Selfless activist of the Irish left


Patrick Murphy: PATRICK MURPHY, who has died after a long illness aged 72, carved a distinctive niche for himself in Irish left-wing politics and had a record of achievement as a trade unionist and grass-roots activist which was in many ways unparalleled.

Known as Pat to his friends, his formative years were blighted by illness, which left him with physical disabilities and an almost complete lack of formal education.

He emigrated to England at the age of 22, with his father's advice to "stay away from politics" ringing in his ears. He attended the Working Men's College in London, and it was here he met Brendan Clifford, beginning a lifelong engagement with the politics.

In the early 1960s he, together with Brendan and Angela Clifford, Mick Murray, Denis Dennehy and others, founded the Irish Communist Organisation (ICO) - later known as the British and Irish Communist Organisation. It took the Chinese side in the Sino-Soviet split and was labelled Stalinist because it regarded as aerror the Trotskyist view that Stalin had destroyed Leninist democracy.

Anti-revisionists and Maoists began to gravitate towards the ICO. It was decided to build a new Communist Party in Ireland, and Murphy, Murray and Dennehy returned to Dublin with this purpose in 1966. The ICO involved itself in the Housing Action Committees in Dublin and Cork, where it formed an alliance with other communists, left-republicans and socialists. Many younger, mostly working-class, people were radicalised by their activities.

By 1969, the ICO was involved in Belfast where members manned the barricades against the B-Specials (the RUC's part-time reserve force, which had strong links with loyalist paramilitaries). The ICO came to support the "two nations" theory that Protestants in the North were a different nationality.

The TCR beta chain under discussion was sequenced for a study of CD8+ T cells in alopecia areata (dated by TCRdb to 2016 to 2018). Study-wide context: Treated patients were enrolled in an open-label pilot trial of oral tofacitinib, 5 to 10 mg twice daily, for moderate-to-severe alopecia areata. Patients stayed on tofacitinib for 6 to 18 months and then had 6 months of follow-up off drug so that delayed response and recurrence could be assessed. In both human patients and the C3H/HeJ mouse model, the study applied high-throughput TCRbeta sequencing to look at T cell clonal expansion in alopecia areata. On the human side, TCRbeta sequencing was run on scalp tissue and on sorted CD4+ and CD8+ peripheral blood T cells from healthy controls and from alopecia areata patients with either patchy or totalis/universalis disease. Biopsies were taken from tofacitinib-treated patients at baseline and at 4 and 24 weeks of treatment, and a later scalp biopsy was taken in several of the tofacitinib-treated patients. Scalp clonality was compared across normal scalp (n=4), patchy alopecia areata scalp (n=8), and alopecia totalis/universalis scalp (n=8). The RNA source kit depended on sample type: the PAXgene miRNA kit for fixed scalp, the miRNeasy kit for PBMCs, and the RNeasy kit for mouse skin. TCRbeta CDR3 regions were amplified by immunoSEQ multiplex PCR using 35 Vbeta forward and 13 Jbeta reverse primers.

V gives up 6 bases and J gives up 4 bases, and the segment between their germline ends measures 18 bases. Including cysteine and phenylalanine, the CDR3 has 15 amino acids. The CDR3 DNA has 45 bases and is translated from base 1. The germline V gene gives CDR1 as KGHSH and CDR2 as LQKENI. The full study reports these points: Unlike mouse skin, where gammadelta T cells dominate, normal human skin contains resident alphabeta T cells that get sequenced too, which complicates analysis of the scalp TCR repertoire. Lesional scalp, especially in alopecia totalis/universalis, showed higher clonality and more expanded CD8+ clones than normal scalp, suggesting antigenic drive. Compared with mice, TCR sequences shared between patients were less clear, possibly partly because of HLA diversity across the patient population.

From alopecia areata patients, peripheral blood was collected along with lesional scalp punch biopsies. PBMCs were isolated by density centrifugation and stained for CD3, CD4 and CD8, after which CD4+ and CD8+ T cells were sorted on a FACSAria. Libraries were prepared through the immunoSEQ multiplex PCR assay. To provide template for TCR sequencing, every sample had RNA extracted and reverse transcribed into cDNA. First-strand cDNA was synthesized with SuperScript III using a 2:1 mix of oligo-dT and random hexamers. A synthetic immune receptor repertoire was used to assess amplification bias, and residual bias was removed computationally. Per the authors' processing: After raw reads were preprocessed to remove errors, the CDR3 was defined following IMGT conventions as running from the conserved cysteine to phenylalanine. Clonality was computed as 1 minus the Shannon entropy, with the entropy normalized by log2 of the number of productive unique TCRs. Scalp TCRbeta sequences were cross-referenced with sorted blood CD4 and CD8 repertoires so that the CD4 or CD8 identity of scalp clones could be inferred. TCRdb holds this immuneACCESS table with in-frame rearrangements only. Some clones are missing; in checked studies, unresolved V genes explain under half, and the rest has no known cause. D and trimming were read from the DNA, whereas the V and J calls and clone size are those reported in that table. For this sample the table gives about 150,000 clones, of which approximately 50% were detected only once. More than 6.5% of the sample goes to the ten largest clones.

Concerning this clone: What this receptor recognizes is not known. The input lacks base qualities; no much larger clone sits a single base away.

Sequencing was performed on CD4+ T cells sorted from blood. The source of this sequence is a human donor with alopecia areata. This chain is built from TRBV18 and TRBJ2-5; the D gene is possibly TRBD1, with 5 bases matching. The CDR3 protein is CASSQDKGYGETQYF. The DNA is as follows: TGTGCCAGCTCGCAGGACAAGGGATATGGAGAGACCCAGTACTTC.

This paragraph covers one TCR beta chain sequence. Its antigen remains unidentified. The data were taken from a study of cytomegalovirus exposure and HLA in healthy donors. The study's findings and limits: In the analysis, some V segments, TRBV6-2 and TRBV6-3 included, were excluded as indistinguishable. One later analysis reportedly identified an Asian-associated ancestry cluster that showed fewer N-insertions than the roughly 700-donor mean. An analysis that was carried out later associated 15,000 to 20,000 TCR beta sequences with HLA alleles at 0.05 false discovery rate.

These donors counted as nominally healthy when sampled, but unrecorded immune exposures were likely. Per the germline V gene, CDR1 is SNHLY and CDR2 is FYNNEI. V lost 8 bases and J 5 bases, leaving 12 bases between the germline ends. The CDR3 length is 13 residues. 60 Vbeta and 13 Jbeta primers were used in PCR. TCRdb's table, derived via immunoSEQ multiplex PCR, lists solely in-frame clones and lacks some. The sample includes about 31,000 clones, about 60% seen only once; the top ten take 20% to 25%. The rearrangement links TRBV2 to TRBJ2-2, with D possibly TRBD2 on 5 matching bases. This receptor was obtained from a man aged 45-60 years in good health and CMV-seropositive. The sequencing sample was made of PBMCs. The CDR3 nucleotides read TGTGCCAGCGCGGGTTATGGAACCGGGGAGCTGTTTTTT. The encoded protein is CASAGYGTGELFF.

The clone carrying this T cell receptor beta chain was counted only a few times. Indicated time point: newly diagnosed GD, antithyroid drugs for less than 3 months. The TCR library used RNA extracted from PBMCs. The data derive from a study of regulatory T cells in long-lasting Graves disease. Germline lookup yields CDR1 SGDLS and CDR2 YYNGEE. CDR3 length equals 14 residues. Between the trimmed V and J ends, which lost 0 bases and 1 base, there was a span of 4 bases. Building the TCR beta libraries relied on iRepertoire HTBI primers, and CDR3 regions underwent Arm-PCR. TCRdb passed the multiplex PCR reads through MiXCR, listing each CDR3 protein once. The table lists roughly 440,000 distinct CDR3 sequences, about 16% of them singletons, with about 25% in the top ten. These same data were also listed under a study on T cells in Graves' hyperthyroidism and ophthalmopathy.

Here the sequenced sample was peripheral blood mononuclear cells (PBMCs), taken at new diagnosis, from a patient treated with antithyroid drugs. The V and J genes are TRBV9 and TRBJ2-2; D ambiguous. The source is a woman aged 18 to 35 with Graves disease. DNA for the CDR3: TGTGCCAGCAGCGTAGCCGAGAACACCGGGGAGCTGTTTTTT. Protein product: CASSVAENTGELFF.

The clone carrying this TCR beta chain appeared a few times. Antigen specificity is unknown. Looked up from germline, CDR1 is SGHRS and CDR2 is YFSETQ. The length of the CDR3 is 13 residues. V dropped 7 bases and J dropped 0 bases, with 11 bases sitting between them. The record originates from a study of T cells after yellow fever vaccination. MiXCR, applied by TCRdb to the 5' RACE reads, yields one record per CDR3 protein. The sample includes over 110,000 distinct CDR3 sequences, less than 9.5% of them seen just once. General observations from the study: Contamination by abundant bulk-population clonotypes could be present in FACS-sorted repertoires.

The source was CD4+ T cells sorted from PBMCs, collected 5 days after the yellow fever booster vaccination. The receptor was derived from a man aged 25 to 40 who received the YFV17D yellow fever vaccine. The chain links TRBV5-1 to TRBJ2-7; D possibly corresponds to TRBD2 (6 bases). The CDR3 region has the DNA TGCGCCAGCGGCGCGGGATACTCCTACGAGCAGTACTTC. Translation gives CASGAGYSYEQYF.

Murphy's increasing concern at the mass unemployment and emigration in Ireland in the 1980s led to him being one of the founders, in 1986, of the Larkin Centre for the Unemployed, in Dublin's North Strand.

He took voluntary redundancy and went to work full time with the centre, which was very much swimming against the tide at the time by focusing on job creation.

He was a vocal supporter of social partnership. At the local level he saw what could be achieved through working with the State agencies. At the national level he engaged with social partnership through the Irish National Organisation of the Unemployed (INOU), where he served on the National Executive Committee.

Murphy held that Fianna Fáil (and particularly Charlie Haughey) was due a large measure of respect for its contribution to the creation of social partnership and the prosperity that followed.

Murphy's life and politics were shaped by the poor quality of care he received as a child suffering with a debilitating illness and it ended with him extolling the quality of State housing provision and the care he received in hospices in Raheny and latterly Blackrock. He lived through his politics, being a man for whom self-interest never seemed to be on the agenda.

A few days before he died, he said: "I got a kick out of politics, a kick out of life, although at times, when I thought about the physical state I was in, I wondered why that was so." He was remarkably content at the end of his days, and genuinely surprised at how people had rallied around him. This was typical of the modest man he was, who perhaps only at the end realised the profound impact he had had on all who knew him.

His sisters Nancy, Maura and Joan survive him.

Patrick Murphy: born January 20th, 1937; died April 1st, 2009